Your product is the foundation of your Marketing and Growth efforts. It must provide real, sustaining value and solve a specific problem for users. And it must solve problems for enough users so that you can build a large business.

The Product team owns the development of new capabilities that increase the overall amount of value delivered to customers. They’re regularly soliciting feedback from existing users, scanning market trends, and evaluating potential improvements. They will always be resource-constrained, which means they constantly need to prioritize, manage scope, and make trade-offs.

Marketing = Attracts an audience that’s interested in experiencing that value provided

Marketing attracts an audience of people who are interested in what you’re solving. Their main objective is sign-up volume, which you might call leads, free users, trials, or installs. PLG marketers maximize organic acquisition first and foremost – think SEO, content, social, word of mouth, and referrals – ahead of paid activities.

The secondary objectives extend Marketing’s role to include responsibilities before and after a user signs up for the product.

  • Before sign-up: Attracting an audience that engages with your brand and gets them interested in experiencing your product, i.e. website traffic, subscribers, and/or brand engagement across channels.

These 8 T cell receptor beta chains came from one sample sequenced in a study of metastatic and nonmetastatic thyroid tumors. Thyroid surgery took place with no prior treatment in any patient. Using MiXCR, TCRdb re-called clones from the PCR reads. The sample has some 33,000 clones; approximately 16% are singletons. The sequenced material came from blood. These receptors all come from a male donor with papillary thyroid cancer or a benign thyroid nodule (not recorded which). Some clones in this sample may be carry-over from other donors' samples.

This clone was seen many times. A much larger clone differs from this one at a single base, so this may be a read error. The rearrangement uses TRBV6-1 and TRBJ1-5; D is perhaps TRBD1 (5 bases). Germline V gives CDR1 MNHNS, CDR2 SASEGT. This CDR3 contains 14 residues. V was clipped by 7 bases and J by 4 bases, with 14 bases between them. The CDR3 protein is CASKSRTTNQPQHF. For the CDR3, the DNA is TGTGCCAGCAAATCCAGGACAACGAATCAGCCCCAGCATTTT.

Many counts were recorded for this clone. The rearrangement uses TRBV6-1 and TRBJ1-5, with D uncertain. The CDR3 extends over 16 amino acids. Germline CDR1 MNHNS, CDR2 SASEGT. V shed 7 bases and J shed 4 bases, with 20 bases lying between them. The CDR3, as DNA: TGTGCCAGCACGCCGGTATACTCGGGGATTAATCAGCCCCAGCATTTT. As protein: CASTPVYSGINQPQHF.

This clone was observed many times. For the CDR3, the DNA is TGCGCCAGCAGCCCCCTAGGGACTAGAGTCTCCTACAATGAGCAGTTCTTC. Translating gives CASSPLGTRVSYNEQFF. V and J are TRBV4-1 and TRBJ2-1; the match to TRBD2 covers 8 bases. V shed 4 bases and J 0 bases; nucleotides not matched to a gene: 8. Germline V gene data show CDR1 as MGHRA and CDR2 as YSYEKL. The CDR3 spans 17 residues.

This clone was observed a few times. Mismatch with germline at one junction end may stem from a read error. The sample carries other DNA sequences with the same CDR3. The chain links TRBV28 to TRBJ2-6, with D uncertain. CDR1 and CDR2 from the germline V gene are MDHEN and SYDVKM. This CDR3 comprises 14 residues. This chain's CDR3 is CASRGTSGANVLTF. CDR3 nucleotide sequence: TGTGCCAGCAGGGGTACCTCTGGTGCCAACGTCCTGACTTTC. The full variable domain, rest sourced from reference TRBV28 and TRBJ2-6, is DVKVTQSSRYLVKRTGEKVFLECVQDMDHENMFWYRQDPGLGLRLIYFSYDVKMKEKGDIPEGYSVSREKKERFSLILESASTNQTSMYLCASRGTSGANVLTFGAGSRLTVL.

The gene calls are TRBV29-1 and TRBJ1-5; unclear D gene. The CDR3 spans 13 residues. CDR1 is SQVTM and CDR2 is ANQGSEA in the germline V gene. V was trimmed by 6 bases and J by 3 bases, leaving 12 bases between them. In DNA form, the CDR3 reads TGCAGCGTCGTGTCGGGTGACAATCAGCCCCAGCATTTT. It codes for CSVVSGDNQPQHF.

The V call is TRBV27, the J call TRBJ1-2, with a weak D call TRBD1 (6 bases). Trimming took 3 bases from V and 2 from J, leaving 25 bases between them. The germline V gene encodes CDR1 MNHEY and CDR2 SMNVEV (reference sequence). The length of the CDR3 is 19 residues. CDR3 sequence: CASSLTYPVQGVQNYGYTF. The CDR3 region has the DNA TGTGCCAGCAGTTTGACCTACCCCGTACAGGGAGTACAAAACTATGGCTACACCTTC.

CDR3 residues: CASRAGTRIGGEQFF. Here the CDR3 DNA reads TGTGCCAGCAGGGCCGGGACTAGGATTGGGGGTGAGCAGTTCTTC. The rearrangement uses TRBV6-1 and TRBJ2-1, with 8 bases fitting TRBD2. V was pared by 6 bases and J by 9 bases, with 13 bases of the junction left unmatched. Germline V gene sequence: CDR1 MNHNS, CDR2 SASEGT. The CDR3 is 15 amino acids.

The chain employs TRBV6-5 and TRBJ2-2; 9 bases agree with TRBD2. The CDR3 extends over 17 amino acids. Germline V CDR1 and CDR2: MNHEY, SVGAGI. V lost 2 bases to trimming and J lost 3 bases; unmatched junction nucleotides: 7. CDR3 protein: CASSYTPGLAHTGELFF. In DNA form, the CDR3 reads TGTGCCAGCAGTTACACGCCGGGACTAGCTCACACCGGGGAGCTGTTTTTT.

• Post sign-up: Marketing plays a supporting role throughout the customer lifecycle spanning conversion, expansion, and retention. They’ll own all relevant messaging, content-related initiatives as well as 3rd party channels outside of the app (email, paid channels, LinkedIn, App Store listings, and the like).

In order to attract the right audience, Marketing needs to own user-based segmentation and insights from a firmographic and behavioral perspective. They’ll know what specifically motivates the target user to discover the product.

As you scale, you’ll eventually want to carve out a Growth Product Marketing capability, according to Naman Khan. This team is a thought partner with Growth Product Management to personalize the user journey based on a rich understanding of user segmentation, use cases, and behaviors. In practice, that means lots of content and collateral that hooks users to act by speaking to their exact motivations.

“The product is an amazing growth engine. Valuable features & relevant content are the fuel. If you put the right fuel in the engine, amazing things can happen.” – Naman Khan, CMO at Zeplin

Growth = Gets that audience to experience the product value as fast as possible